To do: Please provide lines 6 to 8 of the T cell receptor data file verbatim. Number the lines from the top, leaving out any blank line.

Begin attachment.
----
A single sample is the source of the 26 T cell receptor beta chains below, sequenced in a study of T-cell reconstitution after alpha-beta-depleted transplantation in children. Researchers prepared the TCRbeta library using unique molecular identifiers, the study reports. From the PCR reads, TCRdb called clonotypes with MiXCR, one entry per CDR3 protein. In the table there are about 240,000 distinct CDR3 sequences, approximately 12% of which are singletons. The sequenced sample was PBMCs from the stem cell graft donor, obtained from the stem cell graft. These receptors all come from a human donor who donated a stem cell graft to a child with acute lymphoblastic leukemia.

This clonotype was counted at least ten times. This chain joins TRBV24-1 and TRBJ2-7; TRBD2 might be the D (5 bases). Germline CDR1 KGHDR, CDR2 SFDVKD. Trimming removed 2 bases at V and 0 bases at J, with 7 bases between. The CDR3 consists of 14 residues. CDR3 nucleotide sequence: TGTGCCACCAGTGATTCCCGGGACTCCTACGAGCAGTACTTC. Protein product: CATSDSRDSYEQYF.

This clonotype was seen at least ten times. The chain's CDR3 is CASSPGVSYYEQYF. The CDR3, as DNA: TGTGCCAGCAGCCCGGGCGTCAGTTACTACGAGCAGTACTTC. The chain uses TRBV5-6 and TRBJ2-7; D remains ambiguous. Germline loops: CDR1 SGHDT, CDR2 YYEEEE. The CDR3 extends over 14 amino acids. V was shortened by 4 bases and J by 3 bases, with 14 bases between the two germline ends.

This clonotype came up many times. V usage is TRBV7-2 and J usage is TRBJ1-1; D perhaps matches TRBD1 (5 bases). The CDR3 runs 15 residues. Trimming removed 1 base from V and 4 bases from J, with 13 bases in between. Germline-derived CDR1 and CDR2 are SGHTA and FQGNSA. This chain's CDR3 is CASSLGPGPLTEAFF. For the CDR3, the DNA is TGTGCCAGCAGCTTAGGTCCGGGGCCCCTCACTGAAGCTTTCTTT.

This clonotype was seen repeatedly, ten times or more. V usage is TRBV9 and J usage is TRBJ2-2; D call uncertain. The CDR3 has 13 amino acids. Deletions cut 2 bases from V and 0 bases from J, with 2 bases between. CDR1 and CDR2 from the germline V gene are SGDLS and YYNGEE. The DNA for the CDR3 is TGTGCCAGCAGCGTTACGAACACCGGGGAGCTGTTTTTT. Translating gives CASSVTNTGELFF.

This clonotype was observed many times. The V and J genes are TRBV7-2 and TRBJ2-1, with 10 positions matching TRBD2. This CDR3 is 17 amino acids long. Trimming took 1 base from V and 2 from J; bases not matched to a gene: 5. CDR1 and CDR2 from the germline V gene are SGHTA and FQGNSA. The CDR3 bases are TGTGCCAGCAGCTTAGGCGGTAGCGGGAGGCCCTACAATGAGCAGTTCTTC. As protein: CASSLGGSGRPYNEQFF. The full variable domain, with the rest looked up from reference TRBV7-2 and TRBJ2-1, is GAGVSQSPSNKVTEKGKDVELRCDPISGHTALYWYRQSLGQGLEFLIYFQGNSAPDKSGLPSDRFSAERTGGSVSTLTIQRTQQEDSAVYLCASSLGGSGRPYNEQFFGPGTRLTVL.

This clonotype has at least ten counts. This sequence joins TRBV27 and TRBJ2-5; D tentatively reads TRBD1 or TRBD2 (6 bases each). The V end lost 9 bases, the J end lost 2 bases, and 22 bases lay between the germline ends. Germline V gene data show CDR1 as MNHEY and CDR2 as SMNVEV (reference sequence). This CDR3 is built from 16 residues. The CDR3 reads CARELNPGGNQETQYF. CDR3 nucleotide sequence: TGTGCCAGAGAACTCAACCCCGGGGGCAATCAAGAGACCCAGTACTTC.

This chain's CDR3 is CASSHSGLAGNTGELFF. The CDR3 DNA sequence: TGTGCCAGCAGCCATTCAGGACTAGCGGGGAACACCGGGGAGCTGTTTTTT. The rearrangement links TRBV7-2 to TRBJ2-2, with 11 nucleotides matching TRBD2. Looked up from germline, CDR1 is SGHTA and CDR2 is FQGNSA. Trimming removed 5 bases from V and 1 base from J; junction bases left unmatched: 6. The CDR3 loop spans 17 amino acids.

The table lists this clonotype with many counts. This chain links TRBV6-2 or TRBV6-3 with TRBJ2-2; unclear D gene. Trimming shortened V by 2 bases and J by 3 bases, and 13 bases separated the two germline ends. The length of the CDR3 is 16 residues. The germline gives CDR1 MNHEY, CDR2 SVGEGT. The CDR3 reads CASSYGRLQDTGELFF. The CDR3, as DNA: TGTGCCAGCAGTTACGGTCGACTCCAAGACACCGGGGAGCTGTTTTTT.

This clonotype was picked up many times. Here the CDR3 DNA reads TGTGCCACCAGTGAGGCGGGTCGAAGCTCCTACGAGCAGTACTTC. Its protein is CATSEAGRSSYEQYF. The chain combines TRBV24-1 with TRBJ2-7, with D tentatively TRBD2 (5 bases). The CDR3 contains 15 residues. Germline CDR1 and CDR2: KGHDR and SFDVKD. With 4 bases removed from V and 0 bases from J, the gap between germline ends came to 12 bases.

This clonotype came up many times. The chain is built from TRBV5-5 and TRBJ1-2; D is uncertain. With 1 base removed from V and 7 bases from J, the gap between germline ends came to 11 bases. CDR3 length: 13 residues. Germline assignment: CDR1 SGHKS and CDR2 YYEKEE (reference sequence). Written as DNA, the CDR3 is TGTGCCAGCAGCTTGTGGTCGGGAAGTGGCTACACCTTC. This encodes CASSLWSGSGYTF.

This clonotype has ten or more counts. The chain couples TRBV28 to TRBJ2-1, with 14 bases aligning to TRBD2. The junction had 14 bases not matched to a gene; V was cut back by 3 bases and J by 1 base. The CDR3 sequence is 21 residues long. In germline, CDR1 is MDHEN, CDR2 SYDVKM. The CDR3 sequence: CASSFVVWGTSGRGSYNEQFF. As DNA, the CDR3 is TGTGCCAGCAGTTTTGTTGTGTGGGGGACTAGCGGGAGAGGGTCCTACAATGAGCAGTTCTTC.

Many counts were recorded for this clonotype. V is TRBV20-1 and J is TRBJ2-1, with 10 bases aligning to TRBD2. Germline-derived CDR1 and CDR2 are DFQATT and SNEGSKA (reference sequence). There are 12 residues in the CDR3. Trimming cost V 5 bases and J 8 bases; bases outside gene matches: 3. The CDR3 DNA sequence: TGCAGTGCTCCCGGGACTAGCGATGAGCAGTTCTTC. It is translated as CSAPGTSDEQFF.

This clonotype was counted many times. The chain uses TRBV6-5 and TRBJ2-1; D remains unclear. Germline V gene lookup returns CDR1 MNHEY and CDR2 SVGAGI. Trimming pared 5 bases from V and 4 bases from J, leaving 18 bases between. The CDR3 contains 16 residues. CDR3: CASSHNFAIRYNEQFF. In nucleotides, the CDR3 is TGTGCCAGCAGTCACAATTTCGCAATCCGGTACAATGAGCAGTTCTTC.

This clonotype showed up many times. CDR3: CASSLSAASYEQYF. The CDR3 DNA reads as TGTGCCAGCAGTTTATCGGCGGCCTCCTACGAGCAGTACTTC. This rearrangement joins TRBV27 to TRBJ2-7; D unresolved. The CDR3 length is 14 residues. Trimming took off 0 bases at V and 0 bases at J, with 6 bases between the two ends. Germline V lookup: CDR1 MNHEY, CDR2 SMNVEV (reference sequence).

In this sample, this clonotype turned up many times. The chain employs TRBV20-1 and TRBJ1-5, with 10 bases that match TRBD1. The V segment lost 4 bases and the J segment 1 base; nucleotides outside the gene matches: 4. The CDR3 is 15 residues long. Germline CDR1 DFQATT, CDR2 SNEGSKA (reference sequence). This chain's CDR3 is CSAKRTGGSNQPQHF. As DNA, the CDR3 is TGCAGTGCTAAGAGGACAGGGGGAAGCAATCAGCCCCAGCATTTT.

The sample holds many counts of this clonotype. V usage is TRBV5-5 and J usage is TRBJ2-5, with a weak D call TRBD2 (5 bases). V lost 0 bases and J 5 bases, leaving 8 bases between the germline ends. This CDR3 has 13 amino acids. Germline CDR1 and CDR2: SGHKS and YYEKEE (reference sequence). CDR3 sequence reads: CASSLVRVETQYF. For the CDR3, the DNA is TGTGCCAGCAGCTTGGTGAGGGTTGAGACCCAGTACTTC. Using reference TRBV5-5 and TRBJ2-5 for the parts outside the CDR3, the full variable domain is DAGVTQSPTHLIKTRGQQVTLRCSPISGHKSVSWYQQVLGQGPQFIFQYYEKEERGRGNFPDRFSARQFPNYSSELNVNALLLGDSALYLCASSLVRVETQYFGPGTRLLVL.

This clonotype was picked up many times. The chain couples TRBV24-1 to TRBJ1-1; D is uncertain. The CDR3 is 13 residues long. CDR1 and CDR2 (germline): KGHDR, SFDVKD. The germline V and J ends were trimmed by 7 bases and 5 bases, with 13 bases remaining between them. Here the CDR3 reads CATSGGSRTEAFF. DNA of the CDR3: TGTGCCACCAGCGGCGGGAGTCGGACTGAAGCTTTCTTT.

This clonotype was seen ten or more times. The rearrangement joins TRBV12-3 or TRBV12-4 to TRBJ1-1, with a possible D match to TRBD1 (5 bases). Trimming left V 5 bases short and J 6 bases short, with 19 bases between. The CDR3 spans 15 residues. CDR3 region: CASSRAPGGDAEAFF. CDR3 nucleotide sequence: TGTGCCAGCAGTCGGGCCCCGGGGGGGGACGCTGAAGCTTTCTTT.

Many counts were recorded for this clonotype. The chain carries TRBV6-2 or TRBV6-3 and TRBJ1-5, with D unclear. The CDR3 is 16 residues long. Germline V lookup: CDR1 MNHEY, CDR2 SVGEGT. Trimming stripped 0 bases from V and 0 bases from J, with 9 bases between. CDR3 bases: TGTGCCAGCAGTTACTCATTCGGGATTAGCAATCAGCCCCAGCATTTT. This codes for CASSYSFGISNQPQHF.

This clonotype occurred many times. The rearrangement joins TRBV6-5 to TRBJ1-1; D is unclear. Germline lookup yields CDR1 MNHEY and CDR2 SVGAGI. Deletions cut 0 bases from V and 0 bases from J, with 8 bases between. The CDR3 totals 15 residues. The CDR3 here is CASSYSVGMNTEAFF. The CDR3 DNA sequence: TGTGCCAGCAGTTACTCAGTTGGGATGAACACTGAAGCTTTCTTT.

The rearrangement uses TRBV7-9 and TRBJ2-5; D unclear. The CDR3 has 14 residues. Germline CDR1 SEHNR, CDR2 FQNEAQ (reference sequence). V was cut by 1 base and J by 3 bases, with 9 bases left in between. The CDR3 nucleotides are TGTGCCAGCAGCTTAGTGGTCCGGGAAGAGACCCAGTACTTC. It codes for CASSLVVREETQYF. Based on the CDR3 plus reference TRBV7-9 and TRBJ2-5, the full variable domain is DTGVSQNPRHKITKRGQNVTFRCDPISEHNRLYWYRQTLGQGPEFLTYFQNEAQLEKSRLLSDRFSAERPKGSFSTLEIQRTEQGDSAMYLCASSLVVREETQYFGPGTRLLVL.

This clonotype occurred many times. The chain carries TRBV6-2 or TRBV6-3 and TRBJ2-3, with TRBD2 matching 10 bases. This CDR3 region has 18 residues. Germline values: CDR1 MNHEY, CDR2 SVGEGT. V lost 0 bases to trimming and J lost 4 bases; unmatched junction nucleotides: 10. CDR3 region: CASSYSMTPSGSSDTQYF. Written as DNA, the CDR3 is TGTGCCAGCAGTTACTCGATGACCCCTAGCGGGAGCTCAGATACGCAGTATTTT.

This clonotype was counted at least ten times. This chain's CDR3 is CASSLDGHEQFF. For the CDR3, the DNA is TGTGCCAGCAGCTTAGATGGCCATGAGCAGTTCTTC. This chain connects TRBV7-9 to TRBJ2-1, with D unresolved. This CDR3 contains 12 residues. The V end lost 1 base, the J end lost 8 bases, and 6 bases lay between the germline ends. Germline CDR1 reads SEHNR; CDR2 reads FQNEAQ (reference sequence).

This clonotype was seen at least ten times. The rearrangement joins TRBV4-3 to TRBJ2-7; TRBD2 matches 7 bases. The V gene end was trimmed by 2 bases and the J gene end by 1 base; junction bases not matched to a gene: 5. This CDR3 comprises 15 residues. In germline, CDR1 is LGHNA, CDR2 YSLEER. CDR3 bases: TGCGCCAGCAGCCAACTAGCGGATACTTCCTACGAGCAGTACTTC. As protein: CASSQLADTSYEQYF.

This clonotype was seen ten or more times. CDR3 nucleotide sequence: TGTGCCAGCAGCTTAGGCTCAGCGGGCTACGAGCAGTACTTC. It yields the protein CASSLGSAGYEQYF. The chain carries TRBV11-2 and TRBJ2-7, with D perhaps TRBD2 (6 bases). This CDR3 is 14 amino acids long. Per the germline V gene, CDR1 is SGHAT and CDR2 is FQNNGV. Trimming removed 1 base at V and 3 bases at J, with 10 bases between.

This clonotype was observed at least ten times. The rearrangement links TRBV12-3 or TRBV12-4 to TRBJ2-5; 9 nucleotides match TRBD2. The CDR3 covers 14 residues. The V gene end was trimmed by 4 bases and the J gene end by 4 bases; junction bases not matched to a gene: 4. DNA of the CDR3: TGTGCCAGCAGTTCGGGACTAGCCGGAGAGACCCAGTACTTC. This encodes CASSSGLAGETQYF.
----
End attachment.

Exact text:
This clonotype was observed many times. The V and J genes are TRBV7-2 and TRBJ2-1, with 10 positions matching TRBD2. This CDR3 is 17 amino acids long. Trimming took 1 base from V and 2 from J; bases not matched to a gene: 5. CDR1 and CDR2 from the germline V gene are SGHTA and FQGNSA. The CDR3 bases are TGTGCCAGCAGCTTAGGCGGTAGCGGGAGGCCCTACAATGAGCAGTTCTTC. As protein: CASSLGGSGRPYNEQFF. The full variable domain, with the rest looked up from reference TRBV7-2 and TRBJ2-1, is GAGVSQSPSNKVTEKGKDVELRCDPISGHTALYWYRQSLGQGLEFLIYFQGNSAPDKSGLPSDRFSAERTGGSVSTLTIQRTQQEDSAVYLCASSLGGSGRPYNEQFFGPGTRLTVL.

This clonotype has at least ten counts. This sequence joins TRBV27 and TRBJ2-5; D tentatively reads TRBD1 or TRBD2 (6 bases each). The V end lost 9 bases, the J end lost 2 bases, and 22 bases lay between the germline ends. Germline V gene data show CDR1 as MNHEY and CDR2 as SMNVEV (reference sequence). This CDR3 is built from 16 residues. The CDR3 reads CARELNPGGNQETQYF. CDR3 nucleotide sequence: TGTGCCAGAGAACTCAACCCCGGGGGCAATCAAGAGACCCAGTACTTC.

This chain's CDR3 is CASSHSGLAGNTGELFF. The CDR3 DNA sequence: TGTGCCAGCAGCCATTCAGGACTAGCGGGGAACACCGGGGAGCTGTTTTTT. The rearrangement links TRBV7-2 to TRBJ2-2, with 11 nucleotides matching TRBD2. Looked up from germline, CDR1 is SGHTA and CDR2 is FQGNSA. Trimming removed 5 bases from V and 1 base from J; junction bases left unmatched: 6. The CDR3 loop spans 17 amino acids.